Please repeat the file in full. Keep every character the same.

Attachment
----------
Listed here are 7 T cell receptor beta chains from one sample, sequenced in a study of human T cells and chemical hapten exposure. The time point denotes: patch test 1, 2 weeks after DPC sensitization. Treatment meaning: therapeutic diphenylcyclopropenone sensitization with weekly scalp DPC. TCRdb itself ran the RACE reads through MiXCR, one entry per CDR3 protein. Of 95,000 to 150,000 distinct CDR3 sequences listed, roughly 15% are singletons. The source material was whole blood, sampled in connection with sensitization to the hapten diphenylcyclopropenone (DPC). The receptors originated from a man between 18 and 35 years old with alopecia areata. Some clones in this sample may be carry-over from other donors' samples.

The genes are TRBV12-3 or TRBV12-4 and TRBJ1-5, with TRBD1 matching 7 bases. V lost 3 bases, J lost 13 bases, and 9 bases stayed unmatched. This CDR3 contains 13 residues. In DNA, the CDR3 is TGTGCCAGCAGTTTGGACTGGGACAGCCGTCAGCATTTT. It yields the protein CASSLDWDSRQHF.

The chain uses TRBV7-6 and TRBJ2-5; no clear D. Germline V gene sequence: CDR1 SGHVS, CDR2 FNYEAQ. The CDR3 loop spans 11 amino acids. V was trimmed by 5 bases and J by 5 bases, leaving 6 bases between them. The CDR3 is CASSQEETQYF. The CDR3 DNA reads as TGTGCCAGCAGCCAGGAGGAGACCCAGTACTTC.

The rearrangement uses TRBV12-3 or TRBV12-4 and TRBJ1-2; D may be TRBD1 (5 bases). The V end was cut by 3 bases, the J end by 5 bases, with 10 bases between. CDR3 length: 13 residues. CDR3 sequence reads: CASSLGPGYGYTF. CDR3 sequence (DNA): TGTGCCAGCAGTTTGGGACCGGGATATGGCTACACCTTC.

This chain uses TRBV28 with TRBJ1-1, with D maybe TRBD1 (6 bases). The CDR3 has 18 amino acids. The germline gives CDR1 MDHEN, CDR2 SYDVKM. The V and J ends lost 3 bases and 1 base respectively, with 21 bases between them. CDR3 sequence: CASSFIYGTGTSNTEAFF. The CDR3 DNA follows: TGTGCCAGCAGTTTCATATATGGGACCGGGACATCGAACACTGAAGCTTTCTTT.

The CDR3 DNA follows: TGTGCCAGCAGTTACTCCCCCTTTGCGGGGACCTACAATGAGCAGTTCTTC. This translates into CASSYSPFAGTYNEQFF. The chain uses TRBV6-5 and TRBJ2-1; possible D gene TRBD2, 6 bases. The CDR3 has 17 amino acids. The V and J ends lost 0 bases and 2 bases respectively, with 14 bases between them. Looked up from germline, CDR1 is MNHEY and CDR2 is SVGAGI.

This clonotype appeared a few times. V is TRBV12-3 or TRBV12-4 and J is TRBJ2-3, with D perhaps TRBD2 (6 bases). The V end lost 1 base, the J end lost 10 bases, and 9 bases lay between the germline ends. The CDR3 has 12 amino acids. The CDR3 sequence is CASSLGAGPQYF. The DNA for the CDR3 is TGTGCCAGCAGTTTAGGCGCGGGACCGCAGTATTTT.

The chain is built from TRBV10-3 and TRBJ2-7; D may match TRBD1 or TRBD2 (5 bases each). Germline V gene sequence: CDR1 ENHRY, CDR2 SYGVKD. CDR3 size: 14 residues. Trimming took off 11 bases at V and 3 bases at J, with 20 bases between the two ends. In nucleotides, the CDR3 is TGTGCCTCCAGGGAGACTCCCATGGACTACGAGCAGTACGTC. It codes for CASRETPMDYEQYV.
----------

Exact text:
Listed here are 7 T cell receptor beta chains from one sample, sequenced in a study of human T cells and chemical hapten exposure. The time point denotes: patch test 1, 2 weeks after DPC sensitization. Treatment meaning: therapeutic diphenylcyclopropenone sensitization with weekly scalp DPC. TCRdb itself ran the RACE reads through MiXCR, one entry per CDR3 protein. Of 95,000 to 150,000 distinct CDR3 sequences listed, roughly 15% are singletons. The source material was whole blood, sampled in connection with sensitization to the hapten diphenylcyclopropenone (DPC). The receptors originated from a man between 18 and 35 years old with alopecia areata. Some clones in this sample may be carry-over from other donors' samples.

The genes are TRBV12-3 or TRBV12-4 and TRBJ1-5, with TRBD1 matching 7 bases. V lost 3 bases, J lost 13 bases, and 9 bases stayed unmatched. This CDR3 contains 13 residues. In DNA, the CDR3 is TGTGCCAGCAGTTTGGACTGGGACAGCCGTCAGCATTTT. It yields the protein CASSLDWDSRQHF.

The chain uses TRBV7-6 and TRBJ2-5; no clear D. Germline V gene sequence: CDR1 SGHVS, CDR2 FNYEAQ. The CDR3 loop spans 11 amino acids. V was trimmed by 5 bases and J by 5 bases, leaving 6 bases between them. The CDR3 is CASSQEETQYF. The CDR3 DNA reads as TGTGCCAGCAGCCAGGAGGAGACCCAGTACTTC.

The rearrangement uses TRBV12-3 or TRBV12-4 and TRBJ1-2; D may be TRBD1 (5 bases). The V end was cut by 3 bases, the J end by 5 bases, with 10 bases between. CDR3 length: 13 residues. CDR3 sequence reads: CASSLGPGYGYTF. CDR3 sequence (DNA): TGTGCCAGCAGTTTGGGACCGGGATATGGCTACACCTTC.

This chain uses TRBV28 with TRBJ1-1, with D maybe TRBD1 (6 bases). The CDR3 has 18 amino acids. The germline gives CDR1 MDHEN, CDR2 SYDVKM. The V and J ends lost 3 bases and 1 base respectively, with 21 bases between them. CDR3 sequence: CASSFIYGTGTSNTEAFF. The CDR3 DNA follows: TGTGCCAGCAGTTTCATATATGGGACCGGGACATCGAACACTGAAGCTTTCTTT.

The CDR3 DNA follows: TGTGCCAGCAGTTACTCCCCCTTTGCGGGGACCTACAATGAGCAGTTCTTC. This translates into CASSYSPFAGTYNEQFF. The chain uses TRBV6-5 and TRBJ2-1; possible D gene TRBD2, 6 bases. The CDR3 has 17 amino acids. The V and J ends lost 0 bases and 2 bases respectively, with 14 bases between them. Looked up from germline, CDR1 is MNHEY and CDR2 is SVGAGI.

This clonotype appeared a few times. V is TRBV12-3 or TRBV12-4 and J is TRBJ2-3, with D perhaps TRBD2 (6 bases). The V end lost 1 base, the J end lost 10 bases, and 9 bases lay between the germline ends. The CDR3 has 12 amino acids. The CDR3 sequence is CASSLGAGPQYF. The DNA for the CDR3 is TGTGCCAGCAGTTTAGGCGCGGGACCGCAGTATTTT.

The chain is built from TRBV10-3 and TRBJ2-7; D may match TRBD1 or TRBD2 (5 bases each). Germline V gene sequence: CDR1 ENHRY, CDR2 SYGVKD. CDR3 size: 14 residues. Trimming took off 11 bases at V and 3 bases at J, with 20 bases between the two ends. In nucleotides, the CDR3 is TGTGCCTCCAGGGAGACTCCCATGGACTACGAGCAGTACGTC. It codes for CASRETPMDYEQYV.